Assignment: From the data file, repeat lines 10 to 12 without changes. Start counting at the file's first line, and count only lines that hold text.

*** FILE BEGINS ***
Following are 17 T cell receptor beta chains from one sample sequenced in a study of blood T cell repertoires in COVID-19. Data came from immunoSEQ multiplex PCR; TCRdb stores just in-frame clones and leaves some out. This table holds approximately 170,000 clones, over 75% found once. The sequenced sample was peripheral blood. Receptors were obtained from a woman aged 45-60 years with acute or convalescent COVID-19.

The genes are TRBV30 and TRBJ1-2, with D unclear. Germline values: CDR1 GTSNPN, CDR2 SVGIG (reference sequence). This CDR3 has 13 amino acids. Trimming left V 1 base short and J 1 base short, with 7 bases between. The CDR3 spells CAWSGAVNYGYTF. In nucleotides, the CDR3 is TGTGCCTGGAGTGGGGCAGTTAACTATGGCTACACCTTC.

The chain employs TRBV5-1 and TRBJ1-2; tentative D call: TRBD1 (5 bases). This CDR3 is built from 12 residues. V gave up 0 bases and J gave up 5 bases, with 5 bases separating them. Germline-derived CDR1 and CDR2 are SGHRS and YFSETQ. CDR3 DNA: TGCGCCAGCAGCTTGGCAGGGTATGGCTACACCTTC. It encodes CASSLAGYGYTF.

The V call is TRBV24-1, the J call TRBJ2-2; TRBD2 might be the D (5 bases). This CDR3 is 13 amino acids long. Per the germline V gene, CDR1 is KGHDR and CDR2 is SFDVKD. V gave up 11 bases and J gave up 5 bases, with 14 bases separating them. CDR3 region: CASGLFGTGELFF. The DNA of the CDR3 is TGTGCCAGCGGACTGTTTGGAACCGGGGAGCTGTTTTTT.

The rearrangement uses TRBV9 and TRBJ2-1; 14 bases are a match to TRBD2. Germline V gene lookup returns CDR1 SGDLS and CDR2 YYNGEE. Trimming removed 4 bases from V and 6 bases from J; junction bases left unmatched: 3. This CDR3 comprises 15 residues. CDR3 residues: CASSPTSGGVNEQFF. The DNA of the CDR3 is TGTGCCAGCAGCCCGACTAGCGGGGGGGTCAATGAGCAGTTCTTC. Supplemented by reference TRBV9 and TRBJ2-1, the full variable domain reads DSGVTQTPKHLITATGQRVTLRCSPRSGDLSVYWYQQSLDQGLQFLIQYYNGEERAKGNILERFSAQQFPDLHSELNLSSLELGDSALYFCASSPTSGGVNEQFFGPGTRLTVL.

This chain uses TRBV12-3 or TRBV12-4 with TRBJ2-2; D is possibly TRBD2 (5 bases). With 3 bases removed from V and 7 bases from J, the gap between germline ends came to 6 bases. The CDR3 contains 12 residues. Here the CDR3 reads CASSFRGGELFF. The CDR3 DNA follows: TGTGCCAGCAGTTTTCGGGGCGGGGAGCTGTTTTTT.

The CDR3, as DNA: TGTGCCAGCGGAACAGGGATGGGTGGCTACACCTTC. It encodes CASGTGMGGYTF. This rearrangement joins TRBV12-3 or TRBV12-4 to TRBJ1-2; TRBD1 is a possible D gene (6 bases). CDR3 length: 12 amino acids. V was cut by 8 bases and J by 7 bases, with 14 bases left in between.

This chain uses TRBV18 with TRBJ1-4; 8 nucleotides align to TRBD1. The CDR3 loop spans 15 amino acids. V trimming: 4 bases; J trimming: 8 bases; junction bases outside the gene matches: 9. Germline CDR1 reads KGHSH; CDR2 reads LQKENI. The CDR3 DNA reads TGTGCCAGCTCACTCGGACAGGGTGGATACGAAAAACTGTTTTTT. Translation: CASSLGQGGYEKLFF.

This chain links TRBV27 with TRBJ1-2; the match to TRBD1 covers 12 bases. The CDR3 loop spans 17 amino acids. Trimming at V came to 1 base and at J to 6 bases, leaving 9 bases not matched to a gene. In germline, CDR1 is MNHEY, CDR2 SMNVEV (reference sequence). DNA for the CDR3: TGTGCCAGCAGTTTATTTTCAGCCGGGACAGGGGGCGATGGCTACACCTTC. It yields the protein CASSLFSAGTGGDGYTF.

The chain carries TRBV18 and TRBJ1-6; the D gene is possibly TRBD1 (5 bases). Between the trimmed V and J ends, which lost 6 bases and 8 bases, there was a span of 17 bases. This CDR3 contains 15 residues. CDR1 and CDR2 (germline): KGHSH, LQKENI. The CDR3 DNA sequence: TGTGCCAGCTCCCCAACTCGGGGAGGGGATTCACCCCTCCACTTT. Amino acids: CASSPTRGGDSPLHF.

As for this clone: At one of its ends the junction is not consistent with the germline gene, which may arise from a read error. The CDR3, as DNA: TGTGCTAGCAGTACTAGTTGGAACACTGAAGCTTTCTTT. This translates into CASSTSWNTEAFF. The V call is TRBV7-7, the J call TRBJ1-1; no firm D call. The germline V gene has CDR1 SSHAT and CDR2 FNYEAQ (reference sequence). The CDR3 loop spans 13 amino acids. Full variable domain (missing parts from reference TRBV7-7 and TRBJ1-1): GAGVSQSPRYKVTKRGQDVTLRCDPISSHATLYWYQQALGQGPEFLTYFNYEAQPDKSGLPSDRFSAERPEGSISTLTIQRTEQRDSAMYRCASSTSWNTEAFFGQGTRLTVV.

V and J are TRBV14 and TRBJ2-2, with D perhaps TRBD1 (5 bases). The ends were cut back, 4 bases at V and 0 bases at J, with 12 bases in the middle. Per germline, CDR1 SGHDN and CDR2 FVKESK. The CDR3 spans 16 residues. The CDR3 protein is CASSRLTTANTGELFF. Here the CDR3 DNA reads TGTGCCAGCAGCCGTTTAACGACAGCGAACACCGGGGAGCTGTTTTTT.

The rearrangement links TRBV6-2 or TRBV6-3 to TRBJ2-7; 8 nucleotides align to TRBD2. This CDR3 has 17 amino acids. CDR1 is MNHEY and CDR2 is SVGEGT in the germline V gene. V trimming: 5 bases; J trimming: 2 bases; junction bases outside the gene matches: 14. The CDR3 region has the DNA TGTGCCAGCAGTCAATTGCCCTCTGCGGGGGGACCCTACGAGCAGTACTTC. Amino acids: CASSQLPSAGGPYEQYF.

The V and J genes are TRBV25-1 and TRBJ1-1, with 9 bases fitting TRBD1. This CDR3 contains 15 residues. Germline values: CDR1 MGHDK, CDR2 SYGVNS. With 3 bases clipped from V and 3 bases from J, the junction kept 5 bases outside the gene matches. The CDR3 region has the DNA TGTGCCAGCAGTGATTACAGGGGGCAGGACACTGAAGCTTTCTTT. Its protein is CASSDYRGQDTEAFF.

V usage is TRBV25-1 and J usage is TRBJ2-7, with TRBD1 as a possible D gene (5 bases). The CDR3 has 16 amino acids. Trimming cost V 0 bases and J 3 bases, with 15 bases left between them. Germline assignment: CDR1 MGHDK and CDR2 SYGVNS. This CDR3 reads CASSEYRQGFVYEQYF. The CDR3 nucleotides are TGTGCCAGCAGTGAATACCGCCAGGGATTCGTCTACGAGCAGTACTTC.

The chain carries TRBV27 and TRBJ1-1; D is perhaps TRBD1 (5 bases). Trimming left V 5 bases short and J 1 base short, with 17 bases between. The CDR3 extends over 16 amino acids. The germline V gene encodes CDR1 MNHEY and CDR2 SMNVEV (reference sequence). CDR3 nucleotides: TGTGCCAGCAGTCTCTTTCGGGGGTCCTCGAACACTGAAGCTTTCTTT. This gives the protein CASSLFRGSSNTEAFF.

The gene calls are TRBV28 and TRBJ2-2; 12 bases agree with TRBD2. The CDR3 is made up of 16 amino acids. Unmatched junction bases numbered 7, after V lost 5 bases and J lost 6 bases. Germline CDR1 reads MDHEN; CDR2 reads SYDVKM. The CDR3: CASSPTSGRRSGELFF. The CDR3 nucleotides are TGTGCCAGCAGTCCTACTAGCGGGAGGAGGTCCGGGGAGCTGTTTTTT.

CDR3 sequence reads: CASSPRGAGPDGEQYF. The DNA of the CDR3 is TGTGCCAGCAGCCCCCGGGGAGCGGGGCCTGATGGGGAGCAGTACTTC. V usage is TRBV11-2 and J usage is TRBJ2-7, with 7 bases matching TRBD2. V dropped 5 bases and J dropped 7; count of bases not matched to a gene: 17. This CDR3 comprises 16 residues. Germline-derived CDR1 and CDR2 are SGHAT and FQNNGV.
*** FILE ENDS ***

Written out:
The chain carries TRBV18 and TRBJ1-6; the D gene is possibly TRBD1 (5 bases). Between the trimmed V and J ends, which lost 6 bases and 8 bases, there was a span of 17 bases. This CDR3 contains 15 residues. CDR1 and CDR2 (germline): KGHSH, LQKENI. The CDR3 DNA sequence: TGTGCCAGCTCCCCAACTCGGGGAGGGGATTCACCCCTCCACTTT. Amino acids: CASSPTRGGDSPLHF.

As for this clone: At one of its ends the junction is not consistent with the germline gene, which may arise from a read error. The CDR3, as DNA: TGTGCTAGCAGTACTAGTTGGAACACTGAAGCTTTCTTT. This translates into CASSTSWNTEAFF. The V call is TRBV7-7, the J call TRBJ1-1; no firm D call. The germline V gene has CDR1 SSHAT and CDR2 FNYEAQ (reference sequence). The CDR3 loop spans 13 amino acids. Full variable domain (missing parts from reference TRBV7-7 and TRBJ1-1): GAGVSQSPRYKVTKRGQDVTLRCDPISSHATLYWYQQALGQGPEFLTYFNYEAQPDKSGLPSDRFSAERPEGSISTLTIQRTEQRDSAMYRCASSTSWNTEAFFGQGTRLTVV.

V and J are TRBV14 and TRBJ2-2, with D perhaps TRBD1 (5 bases). The ends were cut back, 4 bases at V and 0 bases at J, with 12 bases in the middle. Per germline, CDR1 SGHDN and CDR2 FVKESK. The CDR3 spans 16 residues. The CDR3 protein is CASSRLTTANTGELFF. Here the CDR3 DNA reads TGTGCCAGCAGCCGTTTAACGACAGCGAACACCGGGGAGCTGTTTTTT.